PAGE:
Figure 2 indicates that complaints in most cases are directed towards the seller/dealer (cf. the results reported in Table 1). In other words, the seller/dealer is perceived to guarantee the products bought by the consumer. In case of negative outcome, an oral/personal complaint may be addressed to the consumer agency. This contact may result in specific advice, such as to withdraw the complaint, [In a study reported by Lunde (1967, p. 100) more than 50% of the written complaints treated in 1962, were turned down by the Norwegian consumer agency.] or to state the complaint formally in order to be pursued by the consumer agency.

Two interesting traits emerged by examining the complaints:

(1) 32% of the complaints came from households where either husband and/or wife had higher education, compared to average for the area 15% [Based on the sample description of a national survey (Statistisk Sentralbyra 1975).] (p < .01). It should also be noted that similar results have been reported in a nation-wide survey (Statistisk Sentralbyra in 1970).

(2) A spatial monopoly effect was clearly demonstrated. The local consumer agency is meant to serve a given area. However, the office was used significantly more by people living close to its location (271 of the complaints compared to 14% of the population in the area (p < .01)).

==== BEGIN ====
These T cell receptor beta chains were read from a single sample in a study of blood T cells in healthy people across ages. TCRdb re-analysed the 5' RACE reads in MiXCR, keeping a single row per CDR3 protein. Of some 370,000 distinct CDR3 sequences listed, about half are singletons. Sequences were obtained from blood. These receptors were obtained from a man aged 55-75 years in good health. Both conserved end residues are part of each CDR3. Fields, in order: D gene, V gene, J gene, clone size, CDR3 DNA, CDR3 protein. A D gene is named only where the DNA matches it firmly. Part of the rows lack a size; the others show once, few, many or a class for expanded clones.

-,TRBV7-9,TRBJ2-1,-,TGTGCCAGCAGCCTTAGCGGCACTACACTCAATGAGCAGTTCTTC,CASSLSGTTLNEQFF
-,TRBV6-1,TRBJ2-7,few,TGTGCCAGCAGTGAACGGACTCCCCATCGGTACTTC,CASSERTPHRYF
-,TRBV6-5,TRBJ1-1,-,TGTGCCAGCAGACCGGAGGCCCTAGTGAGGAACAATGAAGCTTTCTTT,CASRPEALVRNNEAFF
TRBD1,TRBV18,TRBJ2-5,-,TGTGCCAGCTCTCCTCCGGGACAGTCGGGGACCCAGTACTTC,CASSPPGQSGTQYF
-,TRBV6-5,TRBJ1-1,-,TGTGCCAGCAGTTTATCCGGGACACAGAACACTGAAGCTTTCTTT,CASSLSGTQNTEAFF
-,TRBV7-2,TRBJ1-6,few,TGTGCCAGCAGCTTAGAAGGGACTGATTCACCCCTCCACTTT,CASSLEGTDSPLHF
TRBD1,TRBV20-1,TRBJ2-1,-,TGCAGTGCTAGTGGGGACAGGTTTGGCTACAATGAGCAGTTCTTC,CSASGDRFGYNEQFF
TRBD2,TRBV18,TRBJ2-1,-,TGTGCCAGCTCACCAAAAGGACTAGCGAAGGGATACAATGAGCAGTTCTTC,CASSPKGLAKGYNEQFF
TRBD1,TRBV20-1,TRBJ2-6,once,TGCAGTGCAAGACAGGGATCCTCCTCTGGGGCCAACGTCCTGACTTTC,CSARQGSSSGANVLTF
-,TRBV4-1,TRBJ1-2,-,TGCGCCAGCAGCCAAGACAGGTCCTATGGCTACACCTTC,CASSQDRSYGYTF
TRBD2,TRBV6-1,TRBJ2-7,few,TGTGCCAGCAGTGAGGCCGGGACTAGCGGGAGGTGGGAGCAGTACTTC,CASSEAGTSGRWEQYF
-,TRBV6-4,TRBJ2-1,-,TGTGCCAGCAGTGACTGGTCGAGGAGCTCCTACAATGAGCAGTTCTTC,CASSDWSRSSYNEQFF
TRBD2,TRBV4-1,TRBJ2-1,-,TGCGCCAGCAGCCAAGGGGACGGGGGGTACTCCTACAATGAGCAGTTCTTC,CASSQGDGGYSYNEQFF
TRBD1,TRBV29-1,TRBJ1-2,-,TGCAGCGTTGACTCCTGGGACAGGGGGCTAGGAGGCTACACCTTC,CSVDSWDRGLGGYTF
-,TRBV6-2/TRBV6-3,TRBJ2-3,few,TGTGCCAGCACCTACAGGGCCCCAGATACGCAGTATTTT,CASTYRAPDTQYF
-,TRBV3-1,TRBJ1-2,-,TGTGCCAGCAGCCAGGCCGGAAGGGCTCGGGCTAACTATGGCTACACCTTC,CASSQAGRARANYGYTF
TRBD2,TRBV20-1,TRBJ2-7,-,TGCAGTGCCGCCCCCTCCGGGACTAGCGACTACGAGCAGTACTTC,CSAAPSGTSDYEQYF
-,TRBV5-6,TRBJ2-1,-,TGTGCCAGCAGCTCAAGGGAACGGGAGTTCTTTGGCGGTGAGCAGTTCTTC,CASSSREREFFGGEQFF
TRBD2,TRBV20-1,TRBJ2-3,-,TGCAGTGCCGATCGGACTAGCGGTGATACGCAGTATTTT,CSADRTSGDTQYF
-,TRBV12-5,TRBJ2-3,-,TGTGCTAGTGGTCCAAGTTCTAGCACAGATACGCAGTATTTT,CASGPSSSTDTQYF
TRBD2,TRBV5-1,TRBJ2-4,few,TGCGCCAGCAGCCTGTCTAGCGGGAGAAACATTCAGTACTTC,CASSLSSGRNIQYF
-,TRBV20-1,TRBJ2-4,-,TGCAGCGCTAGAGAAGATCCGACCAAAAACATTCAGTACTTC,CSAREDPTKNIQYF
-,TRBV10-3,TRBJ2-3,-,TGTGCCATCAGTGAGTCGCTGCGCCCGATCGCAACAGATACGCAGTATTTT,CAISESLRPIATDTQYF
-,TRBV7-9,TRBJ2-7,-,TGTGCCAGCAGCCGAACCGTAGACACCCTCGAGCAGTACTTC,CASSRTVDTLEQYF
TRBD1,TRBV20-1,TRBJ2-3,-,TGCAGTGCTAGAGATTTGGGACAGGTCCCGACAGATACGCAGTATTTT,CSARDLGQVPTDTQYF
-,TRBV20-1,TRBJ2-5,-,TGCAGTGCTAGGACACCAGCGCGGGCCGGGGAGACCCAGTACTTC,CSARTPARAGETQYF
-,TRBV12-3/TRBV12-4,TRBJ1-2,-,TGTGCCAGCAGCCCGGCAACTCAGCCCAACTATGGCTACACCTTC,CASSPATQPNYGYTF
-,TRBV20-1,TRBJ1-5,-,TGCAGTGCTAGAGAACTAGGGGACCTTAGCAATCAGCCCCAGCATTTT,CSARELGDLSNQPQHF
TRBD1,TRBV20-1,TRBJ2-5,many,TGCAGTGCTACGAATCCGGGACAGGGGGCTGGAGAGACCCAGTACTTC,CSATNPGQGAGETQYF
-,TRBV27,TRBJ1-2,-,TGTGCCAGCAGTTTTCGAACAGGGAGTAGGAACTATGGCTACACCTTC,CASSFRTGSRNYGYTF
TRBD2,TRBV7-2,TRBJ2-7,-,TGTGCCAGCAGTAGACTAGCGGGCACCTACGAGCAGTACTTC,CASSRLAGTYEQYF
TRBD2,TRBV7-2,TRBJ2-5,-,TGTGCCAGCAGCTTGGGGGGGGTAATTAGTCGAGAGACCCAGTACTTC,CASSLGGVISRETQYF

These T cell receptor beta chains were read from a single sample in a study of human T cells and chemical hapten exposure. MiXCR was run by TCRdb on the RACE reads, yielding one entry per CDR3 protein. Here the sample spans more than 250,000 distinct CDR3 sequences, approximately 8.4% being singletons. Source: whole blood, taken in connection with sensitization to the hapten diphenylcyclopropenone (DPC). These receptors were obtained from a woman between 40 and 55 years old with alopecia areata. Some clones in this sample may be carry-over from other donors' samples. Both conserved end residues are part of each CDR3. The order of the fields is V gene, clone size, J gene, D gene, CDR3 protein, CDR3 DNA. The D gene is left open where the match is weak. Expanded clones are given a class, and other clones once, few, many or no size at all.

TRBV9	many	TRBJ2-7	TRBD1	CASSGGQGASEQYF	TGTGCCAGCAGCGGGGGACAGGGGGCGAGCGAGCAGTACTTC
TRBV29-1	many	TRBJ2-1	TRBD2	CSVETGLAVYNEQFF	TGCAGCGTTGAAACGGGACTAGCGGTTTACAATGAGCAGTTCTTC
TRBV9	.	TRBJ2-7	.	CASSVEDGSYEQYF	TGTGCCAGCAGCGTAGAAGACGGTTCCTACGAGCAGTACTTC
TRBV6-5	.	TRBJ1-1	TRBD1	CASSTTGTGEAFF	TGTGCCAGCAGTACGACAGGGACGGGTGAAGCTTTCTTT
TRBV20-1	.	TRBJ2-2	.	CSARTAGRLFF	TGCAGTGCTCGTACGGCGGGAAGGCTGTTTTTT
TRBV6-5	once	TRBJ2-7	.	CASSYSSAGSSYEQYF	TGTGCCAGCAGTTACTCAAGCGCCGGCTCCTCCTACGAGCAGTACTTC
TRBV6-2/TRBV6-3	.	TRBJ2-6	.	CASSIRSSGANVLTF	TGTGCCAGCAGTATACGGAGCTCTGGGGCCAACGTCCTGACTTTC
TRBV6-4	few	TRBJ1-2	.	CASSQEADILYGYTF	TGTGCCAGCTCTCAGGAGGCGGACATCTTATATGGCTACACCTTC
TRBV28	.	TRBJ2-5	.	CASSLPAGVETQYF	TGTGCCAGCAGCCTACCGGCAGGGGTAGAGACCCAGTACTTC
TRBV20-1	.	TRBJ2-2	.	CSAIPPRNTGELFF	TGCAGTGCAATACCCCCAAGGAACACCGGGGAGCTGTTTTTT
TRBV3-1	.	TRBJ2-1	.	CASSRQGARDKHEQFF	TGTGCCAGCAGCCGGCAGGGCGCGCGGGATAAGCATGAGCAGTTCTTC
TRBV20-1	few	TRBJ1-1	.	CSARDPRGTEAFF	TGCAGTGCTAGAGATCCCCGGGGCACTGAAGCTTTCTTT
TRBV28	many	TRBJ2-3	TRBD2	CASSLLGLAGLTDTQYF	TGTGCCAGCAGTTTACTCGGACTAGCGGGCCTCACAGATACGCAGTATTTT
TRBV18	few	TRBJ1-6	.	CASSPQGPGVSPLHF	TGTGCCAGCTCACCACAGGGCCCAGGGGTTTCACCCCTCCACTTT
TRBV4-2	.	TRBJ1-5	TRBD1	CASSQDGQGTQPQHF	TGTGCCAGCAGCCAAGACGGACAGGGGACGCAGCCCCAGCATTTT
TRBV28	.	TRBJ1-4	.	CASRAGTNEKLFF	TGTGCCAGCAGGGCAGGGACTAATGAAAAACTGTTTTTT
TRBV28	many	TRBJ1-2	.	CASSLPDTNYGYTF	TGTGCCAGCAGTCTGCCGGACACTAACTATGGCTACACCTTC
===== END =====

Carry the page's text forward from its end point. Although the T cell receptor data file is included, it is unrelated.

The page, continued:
The impact of the product both on perceived dissatisfaction and a propensity to complain was clearly demonstrated. Similar results have been reported in another cultural setting (cf. Day, Landon 1976), and have been corroborated by results reported by the national consumer agency (Forbrukerradet 1976). When taking a closer look at these results, a low fraction of the complaints (as compared to the fraction of living costs) was found for food, while relatively high fractions were found for furniture, household appliances, houses/ apartments, and vehicles. In other words, complaints seem to be clustered around complex products, high in unitary outlays, and probably high in perceived risk.